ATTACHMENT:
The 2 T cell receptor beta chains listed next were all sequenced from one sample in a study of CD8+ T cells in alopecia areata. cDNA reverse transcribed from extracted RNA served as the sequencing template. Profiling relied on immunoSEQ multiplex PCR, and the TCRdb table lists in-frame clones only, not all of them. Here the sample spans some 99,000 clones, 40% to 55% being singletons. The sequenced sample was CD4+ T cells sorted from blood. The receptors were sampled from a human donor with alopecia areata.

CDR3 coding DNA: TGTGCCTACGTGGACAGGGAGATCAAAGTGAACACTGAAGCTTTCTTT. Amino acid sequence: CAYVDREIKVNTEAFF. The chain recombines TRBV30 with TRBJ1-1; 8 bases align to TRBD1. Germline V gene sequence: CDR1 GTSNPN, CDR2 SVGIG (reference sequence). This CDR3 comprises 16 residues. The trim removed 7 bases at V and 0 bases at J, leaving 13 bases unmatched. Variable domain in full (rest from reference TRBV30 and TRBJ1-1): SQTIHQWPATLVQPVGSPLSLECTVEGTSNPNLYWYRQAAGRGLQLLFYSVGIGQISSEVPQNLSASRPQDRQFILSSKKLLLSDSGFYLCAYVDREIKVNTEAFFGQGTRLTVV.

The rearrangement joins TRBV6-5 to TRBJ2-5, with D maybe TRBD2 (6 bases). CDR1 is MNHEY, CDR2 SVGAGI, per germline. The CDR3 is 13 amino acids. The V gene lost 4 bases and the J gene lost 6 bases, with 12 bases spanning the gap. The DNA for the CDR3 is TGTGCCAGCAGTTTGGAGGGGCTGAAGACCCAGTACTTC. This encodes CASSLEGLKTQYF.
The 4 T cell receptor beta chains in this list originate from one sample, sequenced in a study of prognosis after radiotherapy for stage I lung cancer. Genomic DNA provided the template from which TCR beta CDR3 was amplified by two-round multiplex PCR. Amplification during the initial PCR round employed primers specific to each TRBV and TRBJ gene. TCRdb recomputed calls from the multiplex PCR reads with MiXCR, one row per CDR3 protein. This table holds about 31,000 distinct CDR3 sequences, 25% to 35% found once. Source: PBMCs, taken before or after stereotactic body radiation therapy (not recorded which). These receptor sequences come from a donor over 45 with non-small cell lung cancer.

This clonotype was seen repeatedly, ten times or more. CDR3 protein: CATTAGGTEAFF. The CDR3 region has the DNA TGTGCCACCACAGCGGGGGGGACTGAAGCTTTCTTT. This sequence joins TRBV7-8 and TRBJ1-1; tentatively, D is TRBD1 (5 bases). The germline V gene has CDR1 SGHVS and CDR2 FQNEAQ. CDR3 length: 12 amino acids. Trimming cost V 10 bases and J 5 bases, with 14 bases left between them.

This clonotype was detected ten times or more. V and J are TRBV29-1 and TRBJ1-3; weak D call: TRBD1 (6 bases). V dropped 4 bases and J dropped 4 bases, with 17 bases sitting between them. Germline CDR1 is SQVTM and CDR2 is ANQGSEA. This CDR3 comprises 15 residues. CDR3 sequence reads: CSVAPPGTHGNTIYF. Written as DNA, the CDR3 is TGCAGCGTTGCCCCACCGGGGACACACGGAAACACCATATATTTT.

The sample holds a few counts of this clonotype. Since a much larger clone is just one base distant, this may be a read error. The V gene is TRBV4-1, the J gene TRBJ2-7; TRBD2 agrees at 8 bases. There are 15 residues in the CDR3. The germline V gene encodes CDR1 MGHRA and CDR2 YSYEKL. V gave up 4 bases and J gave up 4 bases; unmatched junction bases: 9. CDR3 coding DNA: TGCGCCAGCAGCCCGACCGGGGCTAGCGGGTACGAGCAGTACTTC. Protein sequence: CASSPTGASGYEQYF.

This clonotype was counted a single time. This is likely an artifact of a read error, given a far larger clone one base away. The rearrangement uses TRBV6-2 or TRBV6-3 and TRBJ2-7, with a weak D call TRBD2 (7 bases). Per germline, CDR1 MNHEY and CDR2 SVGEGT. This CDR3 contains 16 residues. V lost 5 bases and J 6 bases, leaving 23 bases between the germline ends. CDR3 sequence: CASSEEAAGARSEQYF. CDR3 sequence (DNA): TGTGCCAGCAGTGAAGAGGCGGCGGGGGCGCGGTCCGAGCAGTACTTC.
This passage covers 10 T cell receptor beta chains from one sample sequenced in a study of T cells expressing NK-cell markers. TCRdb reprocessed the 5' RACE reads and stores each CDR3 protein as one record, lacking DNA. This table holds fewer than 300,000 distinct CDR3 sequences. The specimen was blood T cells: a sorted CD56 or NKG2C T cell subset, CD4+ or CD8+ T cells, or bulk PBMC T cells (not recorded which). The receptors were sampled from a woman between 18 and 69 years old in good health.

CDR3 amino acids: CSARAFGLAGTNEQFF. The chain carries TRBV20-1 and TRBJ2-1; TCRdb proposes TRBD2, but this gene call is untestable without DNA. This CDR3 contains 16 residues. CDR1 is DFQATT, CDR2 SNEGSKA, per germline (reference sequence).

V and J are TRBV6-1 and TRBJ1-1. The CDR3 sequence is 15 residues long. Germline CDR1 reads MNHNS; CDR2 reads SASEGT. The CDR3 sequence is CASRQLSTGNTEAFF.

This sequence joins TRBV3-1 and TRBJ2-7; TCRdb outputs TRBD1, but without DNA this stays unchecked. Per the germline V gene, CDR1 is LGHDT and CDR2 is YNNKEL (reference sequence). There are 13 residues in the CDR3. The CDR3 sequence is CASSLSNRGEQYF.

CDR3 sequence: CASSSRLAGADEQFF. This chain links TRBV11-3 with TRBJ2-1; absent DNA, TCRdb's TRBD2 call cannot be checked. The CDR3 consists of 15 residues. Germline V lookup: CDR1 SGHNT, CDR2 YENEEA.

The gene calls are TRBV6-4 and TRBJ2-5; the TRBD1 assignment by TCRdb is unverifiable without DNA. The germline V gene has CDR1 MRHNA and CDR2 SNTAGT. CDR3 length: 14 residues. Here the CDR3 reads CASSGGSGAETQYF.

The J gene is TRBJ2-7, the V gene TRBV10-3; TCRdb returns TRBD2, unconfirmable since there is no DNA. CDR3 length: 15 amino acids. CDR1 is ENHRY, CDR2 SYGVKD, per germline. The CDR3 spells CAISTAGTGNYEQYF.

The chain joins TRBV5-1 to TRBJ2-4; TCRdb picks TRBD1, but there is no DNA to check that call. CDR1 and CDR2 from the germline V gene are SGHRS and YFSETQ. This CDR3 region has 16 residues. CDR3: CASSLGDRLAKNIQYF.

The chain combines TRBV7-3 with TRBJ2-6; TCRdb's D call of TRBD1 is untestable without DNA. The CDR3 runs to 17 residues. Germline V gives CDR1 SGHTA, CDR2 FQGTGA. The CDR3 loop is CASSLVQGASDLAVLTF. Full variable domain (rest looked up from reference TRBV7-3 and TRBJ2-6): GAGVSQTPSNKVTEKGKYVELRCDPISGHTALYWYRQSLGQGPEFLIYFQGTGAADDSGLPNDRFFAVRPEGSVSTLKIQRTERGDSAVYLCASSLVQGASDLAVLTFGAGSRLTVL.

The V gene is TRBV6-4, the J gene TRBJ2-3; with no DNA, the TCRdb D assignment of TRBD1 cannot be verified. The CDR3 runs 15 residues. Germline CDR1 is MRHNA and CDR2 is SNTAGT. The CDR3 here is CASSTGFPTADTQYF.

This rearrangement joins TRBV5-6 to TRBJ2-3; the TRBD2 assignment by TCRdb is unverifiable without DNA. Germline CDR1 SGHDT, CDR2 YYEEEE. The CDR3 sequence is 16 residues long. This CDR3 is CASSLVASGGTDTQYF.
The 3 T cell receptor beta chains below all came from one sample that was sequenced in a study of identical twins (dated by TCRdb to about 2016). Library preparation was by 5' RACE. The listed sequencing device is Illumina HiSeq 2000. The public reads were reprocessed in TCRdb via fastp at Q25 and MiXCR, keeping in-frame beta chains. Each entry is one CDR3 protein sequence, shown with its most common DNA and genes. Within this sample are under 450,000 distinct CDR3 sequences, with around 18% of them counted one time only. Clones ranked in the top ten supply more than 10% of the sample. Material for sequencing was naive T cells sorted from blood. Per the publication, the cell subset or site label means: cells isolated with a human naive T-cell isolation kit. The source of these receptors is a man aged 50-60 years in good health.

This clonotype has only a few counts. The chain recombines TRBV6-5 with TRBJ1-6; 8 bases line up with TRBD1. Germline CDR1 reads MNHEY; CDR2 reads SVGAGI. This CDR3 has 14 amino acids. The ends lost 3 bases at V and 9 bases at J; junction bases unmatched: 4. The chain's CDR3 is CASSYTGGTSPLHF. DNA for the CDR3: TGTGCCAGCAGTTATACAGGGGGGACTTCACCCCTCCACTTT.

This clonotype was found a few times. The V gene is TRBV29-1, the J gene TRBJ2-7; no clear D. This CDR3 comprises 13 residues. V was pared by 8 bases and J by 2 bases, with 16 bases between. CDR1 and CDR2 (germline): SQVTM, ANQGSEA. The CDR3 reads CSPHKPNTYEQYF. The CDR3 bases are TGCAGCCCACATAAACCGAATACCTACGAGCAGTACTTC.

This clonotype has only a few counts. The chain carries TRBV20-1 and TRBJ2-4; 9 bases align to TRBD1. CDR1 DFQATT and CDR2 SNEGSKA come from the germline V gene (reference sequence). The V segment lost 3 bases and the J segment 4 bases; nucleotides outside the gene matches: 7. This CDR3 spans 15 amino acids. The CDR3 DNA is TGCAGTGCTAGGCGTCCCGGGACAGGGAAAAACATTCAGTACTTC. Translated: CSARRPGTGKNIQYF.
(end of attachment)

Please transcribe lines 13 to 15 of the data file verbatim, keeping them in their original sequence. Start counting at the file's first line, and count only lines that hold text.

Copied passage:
CDR3 sequence: CASSSRLAGADEQFF. This chain links TRBV11-3 with TRBJ2-1; absent DNA, TCRdb's TRBD2 call cannot be checked. The CDR3 consists of 15 residues. Germline V lookup: CDR1 SGHNT, CDR2 YENEEA.

The gene calls are TRBV6-4 and TRBJ2-5; the TRBD1 assignment by TCRdb is unverifiable without DNA. The germline V gene has CDR1 MRHNA and CDR2 SNTAGT. CDR3 length: 14 residues. Here the CDR3 reads CASSGGSGAETQYF.

The J gene is TRBJ2-7, the V gene TRBV10-3; TCRdb returns TRBD2, unconfirmable since there is no DNA. CDR3 length: 15 amino acids. CDR1 is ENHRY, CDR2 SYGVKD, per germline. The CDR3 spells CAISTAGTGNYEQYF.